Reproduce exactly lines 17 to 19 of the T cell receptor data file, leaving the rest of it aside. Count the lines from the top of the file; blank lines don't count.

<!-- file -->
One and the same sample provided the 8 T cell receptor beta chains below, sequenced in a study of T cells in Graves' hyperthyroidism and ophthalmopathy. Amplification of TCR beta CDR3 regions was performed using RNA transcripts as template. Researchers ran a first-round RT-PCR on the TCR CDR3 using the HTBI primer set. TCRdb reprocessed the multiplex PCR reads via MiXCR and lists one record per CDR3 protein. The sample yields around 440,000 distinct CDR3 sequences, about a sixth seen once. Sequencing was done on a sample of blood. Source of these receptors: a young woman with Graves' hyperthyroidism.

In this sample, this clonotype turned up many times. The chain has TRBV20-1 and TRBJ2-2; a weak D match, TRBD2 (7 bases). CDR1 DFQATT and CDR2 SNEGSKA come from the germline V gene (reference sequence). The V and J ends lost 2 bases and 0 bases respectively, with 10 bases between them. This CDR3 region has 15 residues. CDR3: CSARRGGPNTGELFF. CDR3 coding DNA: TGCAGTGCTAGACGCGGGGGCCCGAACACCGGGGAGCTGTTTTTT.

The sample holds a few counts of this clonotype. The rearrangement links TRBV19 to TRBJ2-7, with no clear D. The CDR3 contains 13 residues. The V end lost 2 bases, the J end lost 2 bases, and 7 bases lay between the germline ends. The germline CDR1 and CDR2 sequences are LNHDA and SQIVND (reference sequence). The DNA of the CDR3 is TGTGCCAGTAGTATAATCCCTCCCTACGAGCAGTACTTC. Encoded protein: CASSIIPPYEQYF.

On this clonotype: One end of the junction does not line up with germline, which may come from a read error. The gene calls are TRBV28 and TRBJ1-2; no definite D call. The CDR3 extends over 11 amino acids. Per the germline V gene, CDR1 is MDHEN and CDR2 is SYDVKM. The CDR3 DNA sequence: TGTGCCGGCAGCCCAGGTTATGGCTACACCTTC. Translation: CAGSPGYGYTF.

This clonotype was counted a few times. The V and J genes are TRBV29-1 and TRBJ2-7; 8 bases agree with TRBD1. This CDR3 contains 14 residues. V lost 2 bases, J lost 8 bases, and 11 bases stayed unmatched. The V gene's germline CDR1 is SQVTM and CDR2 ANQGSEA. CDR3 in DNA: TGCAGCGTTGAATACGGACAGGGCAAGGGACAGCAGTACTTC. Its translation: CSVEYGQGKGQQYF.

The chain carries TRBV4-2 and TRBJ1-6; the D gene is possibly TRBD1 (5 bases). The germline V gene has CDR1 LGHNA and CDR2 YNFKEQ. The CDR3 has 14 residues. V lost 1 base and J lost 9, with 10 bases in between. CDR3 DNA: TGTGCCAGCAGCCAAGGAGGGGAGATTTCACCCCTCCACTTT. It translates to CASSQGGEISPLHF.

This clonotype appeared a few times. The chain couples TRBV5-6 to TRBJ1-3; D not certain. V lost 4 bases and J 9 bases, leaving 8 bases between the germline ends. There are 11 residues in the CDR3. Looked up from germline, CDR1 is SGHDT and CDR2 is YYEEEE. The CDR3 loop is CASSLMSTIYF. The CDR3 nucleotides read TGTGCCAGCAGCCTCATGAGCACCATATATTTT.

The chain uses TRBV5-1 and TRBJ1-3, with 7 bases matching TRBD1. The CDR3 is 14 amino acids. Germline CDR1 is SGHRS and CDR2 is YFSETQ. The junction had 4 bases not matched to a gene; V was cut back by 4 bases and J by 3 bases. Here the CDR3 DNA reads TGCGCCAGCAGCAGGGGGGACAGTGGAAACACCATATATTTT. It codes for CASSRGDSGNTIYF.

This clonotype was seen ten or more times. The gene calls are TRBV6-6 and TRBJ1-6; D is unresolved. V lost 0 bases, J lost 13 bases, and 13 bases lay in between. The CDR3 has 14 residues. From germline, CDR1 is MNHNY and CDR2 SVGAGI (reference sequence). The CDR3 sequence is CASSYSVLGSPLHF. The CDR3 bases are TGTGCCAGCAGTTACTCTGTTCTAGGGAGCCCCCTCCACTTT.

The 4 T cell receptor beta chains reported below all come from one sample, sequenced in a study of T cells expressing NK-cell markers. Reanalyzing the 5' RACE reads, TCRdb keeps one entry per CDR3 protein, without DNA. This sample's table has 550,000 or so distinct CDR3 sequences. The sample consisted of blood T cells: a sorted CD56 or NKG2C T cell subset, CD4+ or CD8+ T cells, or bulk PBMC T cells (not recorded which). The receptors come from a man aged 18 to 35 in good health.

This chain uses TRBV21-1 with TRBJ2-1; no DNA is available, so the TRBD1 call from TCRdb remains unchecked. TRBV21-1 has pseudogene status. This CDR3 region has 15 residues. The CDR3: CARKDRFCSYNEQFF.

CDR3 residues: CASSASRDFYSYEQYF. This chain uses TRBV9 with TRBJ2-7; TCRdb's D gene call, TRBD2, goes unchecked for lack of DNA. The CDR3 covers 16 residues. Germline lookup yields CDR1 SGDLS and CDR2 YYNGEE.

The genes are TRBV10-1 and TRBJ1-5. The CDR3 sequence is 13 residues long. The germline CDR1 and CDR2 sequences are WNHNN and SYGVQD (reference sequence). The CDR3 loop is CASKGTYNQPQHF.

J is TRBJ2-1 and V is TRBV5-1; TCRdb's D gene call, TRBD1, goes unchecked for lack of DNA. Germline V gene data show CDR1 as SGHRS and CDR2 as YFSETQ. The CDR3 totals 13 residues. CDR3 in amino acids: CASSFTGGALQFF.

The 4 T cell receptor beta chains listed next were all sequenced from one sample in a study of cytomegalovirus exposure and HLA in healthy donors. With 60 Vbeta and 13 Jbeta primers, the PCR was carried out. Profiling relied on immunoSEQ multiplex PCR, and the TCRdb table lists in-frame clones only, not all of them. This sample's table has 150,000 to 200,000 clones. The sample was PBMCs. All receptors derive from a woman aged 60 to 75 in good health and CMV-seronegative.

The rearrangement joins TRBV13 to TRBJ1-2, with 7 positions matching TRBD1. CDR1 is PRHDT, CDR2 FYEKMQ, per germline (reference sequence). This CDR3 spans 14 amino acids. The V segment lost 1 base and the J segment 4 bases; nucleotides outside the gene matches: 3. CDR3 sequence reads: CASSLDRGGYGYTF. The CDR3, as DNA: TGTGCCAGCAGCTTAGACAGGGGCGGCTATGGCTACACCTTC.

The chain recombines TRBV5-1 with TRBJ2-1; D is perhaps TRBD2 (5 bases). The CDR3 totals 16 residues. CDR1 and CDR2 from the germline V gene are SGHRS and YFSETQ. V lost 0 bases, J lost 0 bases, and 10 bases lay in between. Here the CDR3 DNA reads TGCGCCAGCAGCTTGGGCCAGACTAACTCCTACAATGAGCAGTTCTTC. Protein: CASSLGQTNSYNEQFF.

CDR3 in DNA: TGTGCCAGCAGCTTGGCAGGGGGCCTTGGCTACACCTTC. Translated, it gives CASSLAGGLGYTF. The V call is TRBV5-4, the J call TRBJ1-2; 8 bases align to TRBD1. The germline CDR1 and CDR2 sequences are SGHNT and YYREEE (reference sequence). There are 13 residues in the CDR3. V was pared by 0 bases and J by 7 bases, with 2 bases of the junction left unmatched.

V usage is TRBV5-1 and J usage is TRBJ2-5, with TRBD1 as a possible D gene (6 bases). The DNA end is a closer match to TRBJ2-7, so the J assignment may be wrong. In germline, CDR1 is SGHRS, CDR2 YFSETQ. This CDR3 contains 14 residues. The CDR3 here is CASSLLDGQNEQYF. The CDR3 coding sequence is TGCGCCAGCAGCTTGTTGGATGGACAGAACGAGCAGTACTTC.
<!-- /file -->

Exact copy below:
The chain recombines TRBV5-1 with TRBJ2-1; D is perhaps TRBD2 (5 bases). The CDR3 totals 16 residues. CDR1 and CDR2 from the germline V gene are SGHRS and YFSETQ. V lost 0 bases, J lost 0 bases, and 10 bases lay in between. Here the CDR3 DNA reads TGCGCCAGCAGCTTGGGCCAGACTAACTCCTACAATGAGCAGTTCTTC. Protein: CASSLGQTNSYNEQFF.

CDR3 in DNA: TGTGCCAGCAGCTTGGCAGGGGGCCTTGGCTACACCTTC. Translated, it gives CASSLAGGLGYTF. The V call is TRBV5-4, the J call TRBJ1-2; 8 bases align to TRBD1. The germline CDR1 and CDR2 sequences are SGHNT and YYREEE (reference sequence). There are 13 residues in the CDR3. V was pared by 0 bases and J by 7 bases, with 2 bases of the junction left unmatched.

V usage is TRBV5-1 and J usage is TRBJ2-5, with TRBD1 as a possible D gene (6 bases). The DNA end is a closer match to TRBJ2-7, so the J assignment may be wrong. In germline, CDR1 is SGHRS, CDR2 YFSETQ. This CDR3 contains 14 residues. The CDR3 here is CASSLLDGQNEQYF. The CDR3 coding sequence is TGCGCCAGCAGCTTGTTGGATGGACAGAACGAGCAGTACTTC.